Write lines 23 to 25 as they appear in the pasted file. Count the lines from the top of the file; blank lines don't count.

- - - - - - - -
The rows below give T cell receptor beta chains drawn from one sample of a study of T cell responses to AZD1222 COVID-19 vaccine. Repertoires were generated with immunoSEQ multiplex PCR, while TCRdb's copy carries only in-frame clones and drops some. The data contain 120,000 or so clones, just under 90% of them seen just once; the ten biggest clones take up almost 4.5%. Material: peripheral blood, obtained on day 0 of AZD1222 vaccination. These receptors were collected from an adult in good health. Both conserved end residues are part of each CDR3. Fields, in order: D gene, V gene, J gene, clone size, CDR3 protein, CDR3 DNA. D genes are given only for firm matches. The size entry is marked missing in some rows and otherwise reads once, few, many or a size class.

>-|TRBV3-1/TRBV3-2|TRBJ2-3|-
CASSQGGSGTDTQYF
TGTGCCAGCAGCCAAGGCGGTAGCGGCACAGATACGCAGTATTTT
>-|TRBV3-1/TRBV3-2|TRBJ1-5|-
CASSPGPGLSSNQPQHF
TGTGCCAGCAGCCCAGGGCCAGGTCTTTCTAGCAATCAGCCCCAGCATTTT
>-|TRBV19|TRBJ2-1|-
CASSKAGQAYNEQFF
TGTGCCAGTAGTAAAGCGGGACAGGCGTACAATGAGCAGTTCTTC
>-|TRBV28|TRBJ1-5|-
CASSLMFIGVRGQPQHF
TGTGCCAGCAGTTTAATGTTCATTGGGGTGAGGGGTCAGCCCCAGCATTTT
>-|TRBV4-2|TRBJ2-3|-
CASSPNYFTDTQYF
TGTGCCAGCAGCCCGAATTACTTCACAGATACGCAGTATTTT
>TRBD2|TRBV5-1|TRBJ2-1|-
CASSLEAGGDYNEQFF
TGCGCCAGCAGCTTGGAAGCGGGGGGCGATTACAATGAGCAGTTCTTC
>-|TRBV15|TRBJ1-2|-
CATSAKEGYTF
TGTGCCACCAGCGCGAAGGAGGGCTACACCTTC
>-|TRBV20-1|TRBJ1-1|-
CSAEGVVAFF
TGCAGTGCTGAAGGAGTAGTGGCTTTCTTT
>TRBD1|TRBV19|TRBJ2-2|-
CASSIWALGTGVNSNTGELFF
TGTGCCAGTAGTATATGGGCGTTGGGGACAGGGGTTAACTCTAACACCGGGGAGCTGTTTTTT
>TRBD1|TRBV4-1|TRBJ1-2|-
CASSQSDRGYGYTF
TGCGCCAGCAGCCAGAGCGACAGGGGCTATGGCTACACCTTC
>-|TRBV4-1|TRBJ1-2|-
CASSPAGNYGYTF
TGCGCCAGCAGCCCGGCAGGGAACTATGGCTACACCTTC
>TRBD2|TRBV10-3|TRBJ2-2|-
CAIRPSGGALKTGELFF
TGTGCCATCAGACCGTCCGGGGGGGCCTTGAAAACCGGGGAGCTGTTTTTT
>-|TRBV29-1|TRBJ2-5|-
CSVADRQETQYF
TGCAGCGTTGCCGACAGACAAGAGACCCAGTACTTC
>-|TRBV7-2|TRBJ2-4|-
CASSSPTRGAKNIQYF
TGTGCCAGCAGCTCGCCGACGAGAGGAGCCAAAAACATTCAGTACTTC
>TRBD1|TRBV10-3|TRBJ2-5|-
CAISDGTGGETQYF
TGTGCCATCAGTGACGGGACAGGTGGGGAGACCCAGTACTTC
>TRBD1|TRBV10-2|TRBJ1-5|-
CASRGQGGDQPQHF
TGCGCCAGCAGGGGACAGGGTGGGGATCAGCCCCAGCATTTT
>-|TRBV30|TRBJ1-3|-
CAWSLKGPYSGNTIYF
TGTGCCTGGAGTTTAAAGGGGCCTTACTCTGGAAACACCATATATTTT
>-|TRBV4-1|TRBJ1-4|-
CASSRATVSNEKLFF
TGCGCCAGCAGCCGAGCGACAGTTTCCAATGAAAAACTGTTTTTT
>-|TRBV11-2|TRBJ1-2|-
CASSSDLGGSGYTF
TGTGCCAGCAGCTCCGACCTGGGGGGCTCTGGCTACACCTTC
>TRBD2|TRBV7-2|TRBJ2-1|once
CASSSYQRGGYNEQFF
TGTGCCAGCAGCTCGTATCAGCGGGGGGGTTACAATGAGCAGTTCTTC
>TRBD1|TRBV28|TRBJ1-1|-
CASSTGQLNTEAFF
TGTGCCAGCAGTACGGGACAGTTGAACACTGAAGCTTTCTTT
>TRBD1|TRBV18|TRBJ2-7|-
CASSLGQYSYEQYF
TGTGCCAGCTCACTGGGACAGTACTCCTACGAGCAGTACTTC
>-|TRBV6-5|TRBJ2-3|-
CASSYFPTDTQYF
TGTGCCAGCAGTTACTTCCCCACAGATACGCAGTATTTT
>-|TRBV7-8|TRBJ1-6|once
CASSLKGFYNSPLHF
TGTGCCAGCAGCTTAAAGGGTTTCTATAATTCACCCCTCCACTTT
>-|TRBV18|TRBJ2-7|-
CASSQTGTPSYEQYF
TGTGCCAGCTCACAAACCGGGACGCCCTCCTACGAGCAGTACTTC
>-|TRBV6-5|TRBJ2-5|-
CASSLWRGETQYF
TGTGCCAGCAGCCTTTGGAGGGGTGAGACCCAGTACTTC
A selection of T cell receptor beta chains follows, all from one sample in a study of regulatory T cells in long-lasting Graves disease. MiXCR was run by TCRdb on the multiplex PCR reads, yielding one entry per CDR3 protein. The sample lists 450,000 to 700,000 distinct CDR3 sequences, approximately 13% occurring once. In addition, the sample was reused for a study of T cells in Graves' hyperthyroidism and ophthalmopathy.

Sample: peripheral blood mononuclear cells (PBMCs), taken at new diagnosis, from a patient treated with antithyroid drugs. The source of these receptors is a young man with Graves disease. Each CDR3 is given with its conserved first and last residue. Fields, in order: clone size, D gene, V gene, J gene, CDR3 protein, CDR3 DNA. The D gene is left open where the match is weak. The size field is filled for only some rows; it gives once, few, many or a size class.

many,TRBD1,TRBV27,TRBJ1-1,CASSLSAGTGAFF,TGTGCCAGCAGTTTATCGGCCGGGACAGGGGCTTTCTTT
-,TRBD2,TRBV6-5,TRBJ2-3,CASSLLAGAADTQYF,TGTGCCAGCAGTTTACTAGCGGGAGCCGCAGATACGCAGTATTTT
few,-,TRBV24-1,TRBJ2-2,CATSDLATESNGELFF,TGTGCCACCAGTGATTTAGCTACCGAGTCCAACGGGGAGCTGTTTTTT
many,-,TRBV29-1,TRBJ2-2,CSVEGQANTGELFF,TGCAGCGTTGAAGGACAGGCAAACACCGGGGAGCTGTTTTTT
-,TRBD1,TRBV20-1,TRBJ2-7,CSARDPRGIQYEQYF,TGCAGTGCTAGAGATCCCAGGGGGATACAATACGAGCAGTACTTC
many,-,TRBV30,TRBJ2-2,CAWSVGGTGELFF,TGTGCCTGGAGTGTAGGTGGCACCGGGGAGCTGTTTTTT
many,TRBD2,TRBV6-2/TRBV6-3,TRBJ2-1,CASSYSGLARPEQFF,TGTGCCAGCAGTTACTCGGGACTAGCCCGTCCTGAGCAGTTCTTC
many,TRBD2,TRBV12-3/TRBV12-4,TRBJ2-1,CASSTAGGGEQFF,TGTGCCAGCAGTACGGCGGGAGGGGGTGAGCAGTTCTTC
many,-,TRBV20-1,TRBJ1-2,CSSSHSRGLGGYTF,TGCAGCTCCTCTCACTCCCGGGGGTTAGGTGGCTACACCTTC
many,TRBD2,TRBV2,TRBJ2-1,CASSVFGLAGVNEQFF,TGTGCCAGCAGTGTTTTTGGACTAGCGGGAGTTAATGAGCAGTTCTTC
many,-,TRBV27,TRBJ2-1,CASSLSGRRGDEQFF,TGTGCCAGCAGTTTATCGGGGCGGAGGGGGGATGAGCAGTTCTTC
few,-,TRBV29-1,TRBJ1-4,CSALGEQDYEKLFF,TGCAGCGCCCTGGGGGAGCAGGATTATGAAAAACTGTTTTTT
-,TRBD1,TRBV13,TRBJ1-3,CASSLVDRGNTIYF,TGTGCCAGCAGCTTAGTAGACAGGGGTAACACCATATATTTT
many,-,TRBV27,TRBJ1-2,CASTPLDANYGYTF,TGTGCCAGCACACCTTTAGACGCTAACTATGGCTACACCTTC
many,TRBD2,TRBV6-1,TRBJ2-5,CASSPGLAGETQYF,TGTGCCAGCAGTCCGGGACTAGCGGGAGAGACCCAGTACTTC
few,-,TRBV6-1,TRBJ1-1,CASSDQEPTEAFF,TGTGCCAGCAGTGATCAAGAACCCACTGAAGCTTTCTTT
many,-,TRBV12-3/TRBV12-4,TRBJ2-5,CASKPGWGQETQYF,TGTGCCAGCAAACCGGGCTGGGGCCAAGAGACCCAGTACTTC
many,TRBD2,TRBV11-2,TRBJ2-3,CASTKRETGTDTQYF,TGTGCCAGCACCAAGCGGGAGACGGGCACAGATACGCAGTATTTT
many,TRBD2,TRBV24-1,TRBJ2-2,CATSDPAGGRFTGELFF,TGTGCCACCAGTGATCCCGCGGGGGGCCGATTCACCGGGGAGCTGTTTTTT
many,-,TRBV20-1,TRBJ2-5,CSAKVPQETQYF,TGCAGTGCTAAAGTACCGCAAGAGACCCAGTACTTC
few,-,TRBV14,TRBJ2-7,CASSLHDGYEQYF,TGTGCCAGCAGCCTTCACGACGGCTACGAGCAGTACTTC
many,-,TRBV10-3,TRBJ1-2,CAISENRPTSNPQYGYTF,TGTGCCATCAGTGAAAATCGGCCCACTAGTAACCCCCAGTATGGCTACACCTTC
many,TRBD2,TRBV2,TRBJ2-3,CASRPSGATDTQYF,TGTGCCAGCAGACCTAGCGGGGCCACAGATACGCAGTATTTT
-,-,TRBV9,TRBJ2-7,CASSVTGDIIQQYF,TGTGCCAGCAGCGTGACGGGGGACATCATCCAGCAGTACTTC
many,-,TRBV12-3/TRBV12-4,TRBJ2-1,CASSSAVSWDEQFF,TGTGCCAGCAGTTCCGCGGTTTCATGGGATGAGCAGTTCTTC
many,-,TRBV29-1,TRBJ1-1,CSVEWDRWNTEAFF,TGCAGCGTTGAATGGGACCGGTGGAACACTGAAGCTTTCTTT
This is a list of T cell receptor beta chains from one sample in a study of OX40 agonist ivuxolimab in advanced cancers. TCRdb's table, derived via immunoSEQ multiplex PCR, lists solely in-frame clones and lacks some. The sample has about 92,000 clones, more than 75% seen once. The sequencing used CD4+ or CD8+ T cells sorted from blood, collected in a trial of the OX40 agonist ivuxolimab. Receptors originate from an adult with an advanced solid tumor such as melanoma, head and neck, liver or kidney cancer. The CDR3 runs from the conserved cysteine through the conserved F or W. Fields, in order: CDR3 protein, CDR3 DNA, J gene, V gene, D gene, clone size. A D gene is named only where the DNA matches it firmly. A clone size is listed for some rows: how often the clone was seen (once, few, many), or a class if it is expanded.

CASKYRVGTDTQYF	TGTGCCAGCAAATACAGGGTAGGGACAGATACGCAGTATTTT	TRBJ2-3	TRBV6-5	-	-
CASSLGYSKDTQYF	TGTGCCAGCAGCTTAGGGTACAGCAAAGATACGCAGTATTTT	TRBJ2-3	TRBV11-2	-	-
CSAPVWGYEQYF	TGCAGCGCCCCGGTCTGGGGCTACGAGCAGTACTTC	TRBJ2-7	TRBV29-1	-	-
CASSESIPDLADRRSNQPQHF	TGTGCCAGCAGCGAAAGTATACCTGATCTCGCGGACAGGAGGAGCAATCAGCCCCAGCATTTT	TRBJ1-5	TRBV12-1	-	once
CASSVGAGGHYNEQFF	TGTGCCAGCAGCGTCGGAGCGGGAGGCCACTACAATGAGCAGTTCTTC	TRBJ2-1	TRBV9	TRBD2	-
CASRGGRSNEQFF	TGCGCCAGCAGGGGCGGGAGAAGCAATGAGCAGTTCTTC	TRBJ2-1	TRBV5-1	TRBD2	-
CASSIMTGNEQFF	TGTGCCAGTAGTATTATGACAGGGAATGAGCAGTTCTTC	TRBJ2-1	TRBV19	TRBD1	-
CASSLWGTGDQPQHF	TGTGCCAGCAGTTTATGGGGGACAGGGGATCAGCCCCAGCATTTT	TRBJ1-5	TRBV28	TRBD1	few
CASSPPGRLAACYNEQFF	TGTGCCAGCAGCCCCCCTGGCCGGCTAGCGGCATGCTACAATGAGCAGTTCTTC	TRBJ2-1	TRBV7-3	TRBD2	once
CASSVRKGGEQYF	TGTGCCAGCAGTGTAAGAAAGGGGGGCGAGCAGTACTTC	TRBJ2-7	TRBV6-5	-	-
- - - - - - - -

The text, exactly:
>-|TRBV20-1|TRBJ1-1|-
CSAEGVVAFF
TGCAGTGCTGAAGGAGTAGTGGCTTTCTTT